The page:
Last call: Climate change will send beer prices up

Nothing much has worked so far to get the message through to the masses that climate change is real and it’s going to hurt. So a group of researchers have changed their approach. Drought? Famine? Floods? It’s not enough to get people interested.

But beer? That may finally be the tipping point, according to Steve Davis of the University of California, Irvine, whose research on the impact of climate change on beer prices seems to have stirred at least some people, the Associated Press reports.

The loss of barley will cause the price of beer to double, the research says. In Ireland, it could triple.

Several scientists who weren’t part of this study said it was sound and perhaps more effective way of communicating the dangers of global warming.

“One of the greatest challenges as a scientist doing research on climate change and food is to illustrate it in a way that people can understand,” U.S. Department of Agriculture scientist Lewis Ziska said in an email. Few people would complain if global warming ruined Brussels sprouts, he added.

Scientists have long known that barley “is one of the most heat-sensitive crops globally,” but this study connects that to something that people care about — the price of beer — so it’s valuable, said David Lobell, a Stanford University agriculture ecologist.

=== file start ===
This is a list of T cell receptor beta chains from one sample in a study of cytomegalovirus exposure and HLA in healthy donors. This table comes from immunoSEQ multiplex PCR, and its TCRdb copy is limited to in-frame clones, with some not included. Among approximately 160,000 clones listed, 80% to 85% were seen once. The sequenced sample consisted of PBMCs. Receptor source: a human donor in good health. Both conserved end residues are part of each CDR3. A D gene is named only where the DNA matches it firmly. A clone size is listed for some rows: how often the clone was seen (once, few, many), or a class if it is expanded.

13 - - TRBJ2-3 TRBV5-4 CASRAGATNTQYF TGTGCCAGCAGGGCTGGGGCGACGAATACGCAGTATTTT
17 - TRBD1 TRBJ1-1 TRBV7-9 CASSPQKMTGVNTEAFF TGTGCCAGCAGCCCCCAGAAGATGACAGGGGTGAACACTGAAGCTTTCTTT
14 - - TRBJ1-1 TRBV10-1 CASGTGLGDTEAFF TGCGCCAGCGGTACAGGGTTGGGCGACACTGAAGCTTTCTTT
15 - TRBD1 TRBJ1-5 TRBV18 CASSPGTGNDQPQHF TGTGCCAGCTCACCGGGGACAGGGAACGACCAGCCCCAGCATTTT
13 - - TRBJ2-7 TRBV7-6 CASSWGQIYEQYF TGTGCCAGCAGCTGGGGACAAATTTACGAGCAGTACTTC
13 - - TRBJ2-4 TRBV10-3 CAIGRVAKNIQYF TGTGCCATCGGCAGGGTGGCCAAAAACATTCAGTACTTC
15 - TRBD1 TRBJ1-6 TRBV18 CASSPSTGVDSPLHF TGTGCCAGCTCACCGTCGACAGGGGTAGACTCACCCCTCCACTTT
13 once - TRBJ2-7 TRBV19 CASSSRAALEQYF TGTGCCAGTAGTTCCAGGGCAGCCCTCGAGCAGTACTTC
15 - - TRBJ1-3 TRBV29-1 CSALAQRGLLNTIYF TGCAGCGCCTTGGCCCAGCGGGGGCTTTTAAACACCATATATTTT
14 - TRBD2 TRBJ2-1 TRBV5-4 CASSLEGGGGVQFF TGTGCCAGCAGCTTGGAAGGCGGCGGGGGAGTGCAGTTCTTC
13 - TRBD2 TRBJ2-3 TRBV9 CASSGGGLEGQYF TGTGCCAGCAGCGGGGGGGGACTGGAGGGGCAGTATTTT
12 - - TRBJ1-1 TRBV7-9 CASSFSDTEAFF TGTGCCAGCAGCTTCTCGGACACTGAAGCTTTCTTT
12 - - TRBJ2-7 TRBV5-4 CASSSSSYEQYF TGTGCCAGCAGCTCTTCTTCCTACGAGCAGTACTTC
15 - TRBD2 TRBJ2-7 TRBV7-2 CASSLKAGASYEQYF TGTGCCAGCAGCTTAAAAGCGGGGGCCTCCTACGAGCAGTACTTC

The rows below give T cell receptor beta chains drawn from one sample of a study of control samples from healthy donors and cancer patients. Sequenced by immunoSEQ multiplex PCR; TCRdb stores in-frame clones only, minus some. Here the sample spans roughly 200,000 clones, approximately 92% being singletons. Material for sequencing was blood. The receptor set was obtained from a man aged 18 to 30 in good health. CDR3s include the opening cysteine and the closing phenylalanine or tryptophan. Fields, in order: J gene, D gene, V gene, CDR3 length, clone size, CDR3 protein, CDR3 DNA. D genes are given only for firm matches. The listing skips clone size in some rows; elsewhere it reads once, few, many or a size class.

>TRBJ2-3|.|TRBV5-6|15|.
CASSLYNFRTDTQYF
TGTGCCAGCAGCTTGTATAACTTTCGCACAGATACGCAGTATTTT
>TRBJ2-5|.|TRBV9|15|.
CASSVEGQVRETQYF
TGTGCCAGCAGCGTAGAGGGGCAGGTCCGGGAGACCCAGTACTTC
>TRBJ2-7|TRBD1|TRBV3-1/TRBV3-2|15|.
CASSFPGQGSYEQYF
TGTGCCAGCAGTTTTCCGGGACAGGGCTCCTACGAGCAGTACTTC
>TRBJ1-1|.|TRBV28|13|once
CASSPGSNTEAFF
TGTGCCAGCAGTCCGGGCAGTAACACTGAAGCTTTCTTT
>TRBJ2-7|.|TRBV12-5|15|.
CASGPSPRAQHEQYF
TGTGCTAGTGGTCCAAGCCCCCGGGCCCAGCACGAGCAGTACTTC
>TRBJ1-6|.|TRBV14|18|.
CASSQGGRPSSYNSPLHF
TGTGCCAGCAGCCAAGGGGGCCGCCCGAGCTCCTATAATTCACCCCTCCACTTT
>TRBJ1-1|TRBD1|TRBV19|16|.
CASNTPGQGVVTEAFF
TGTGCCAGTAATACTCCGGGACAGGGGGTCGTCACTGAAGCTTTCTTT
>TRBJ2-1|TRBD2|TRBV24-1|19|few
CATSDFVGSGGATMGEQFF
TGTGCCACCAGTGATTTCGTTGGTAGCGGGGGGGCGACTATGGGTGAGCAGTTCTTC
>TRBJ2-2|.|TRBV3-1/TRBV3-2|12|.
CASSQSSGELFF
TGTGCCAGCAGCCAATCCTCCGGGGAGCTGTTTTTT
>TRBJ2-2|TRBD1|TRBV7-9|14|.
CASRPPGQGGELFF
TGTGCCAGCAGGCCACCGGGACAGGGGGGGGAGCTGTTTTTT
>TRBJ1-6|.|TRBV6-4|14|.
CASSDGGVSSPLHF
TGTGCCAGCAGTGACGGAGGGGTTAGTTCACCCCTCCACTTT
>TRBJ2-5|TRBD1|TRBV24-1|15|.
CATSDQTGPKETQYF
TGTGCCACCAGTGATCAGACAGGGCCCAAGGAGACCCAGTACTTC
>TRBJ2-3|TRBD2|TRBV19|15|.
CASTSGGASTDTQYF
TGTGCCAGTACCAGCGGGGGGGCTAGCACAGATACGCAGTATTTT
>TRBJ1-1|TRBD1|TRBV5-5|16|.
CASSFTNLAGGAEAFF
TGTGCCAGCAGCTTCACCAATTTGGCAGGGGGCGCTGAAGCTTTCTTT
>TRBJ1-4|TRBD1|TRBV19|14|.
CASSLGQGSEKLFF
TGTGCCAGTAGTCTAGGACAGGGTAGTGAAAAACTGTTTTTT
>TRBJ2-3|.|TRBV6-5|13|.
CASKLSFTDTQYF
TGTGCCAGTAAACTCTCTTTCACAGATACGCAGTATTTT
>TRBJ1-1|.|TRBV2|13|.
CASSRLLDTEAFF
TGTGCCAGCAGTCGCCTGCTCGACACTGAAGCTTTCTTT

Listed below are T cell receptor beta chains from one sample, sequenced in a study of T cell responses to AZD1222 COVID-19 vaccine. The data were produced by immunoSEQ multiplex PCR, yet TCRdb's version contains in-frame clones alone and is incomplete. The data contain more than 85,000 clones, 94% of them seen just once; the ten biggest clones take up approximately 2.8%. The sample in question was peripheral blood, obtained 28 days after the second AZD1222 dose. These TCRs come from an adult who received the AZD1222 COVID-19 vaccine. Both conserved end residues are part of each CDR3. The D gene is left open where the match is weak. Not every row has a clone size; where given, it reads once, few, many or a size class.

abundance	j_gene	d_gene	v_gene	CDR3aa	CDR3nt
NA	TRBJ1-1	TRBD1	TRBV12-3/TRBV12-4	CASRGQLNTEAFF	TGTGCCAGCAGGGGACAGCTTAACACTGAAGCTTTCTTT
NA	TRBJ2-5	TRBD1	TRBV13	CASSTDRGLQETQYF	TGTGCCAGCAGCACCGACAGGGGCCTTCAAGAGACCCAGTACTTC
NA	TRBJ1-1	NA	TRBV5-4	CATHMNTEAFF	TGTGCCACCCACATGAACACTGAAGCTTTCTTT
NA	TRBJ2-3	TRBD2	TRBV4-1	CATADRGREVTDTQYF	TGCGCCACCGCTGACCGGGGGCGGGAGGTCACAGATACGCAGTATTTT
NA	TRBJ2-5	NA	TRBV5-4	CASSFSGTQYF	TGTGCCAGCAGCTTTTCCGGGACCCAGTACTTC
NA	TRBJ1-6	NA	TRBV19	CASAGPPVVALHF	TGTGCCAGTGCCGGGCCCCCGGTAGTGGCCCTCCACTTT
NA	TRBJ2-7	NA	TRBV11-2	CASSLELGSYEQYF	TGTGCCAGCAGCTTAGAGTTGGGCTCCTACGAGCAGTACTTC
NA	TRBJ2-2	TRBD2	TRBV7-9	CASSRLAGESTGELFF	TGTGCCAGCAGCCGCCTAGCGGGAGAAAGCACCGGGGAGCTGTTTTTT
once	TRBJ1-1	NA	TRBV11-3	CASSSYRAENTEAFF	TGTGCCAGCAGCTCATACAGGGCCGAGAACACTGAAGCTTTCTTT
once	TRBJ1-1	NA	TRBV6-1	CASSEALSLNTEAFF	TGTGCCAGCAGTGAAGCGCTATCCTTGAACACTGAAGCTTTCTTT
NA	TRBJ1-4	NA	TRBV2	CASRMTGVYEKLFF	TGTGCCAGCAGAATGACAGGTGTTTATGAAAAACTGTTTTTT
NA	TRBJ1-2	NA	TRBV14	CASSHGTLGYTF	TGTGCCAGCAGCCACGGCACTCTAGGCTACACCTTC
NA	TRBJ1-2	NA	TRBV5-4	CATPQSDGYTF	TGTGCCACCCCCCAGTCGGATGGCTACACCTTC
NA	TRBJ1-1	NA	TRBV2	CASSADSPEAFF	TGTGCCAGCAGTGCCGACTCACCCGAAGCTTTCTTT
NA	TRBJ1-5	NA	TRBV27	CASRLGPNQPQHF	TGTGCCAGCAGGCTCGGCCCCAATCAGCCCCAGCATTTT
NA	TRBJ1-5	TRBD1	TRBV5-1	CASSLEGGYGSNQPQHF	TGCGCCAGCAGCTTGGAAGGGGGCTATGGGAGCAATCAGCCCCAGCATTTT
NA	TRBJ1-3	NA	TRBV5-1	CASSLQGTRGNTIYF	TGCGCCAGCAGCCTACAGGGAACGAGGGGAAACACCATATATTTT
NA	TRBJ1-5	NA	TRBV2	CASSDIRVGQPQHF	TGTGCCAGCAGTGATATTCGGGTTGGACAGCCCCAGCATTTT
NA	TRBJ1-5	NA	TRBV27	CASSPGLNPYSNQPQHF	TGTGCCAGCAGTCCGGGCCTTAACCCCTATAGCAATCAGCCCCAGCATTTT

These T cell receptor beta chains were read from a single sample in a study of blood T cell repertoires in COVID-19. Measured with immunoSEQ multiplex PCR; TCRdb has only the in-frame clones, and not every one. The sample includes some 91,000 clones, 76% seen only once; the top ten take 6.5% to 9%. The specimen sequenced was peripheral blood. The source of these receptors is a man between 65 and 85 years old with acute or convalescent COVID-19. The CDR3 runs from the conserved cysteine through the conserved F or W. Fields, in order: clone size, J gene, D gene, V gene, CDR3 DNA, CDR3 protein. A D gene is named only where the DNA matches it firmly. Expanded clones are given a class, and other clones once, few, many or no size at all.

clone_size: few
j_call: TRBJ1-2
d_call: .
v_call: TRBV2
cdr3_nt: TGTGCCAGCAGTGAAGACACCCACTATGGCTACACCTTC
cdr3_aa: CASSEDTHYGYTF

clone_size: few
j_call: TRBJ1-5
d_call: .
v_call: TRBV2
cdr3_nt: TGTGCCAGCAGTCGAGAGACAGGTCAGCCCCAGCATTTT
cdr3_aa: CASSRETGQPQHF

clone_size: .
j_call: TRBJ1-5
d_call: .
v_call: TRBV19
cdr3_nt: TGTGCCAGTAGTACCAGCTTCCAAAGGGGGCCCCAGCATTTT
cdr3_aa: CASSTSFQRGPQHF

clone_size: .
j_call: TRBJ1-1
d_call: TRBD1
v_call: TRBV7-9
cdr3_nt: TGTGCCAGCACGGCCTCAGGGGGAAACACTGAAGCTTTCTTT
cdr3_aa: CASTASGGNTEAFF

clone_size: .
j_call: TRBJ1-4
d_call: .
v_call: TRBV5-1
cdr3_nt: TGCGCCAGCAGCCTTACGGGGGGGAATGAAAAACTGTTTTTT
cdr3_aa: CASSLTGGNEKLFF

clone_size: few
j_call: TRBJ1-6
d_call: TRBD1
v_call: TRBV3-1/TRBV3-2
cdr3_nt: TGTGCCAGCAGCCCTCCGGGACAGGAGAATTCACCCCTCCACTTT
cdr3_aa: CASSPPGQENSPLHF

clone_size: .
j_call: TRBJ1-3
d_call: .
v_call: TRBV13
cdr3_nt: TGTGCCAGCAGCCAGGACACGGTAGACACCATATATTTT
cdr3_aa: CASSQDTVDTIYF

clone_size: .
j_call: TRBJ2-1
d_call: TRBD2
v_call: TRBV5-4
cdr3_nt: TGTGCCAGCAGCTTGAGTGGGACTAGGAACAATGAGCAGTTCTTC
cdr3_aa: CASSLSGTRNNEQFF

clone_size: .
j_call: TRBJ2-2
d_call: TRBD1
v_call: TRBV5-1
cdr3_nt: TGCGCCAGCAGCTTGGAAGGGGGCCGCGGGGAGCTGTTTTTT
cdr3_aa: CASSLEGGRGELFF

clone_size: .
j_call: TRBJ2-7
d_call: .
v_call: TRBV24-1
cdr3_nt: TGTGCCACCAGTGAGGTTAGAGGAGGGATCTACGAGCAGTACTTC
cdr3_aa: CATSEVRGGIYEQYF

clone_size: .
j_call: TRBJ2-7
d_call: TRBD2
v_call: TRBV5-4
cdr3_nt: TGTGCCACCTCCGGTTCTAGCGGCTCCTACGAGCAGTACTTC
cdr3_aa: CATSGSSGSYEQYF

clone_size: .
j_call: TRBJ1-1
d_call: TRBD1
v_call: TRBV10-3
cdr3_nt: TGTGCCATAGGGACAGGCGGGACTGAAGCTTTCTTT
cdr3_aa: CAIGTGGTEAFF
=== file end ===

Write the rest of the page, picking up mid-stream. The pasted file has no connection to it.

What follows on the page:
Davis, an IPA fan, is one of those people who care.

“This is a paper born of love and fear,” he said.

Why will the price of beer soar? Because there won’t be as much of it, according to the study published in the magazine Nature Plants.

“There is little doubt that for millions of people around the world, the climate impacts on beer availability and price will add insult to injury,” Prof Dabo Guan at the University of East Anglia, one of the research team, tells The Guardian. “There is something fundamental in the cross-cultural appreciation of beer.

“If you still want to still have a couple of pints of beer while you watch the football, then climate change [action] is the only way out. This is the key message.”

A sixth of the world’s barley crop is used for beer. The rest is fed to livestock. The researchers said using wheat instead may not be much of an option because the outlook isn’t much better for it.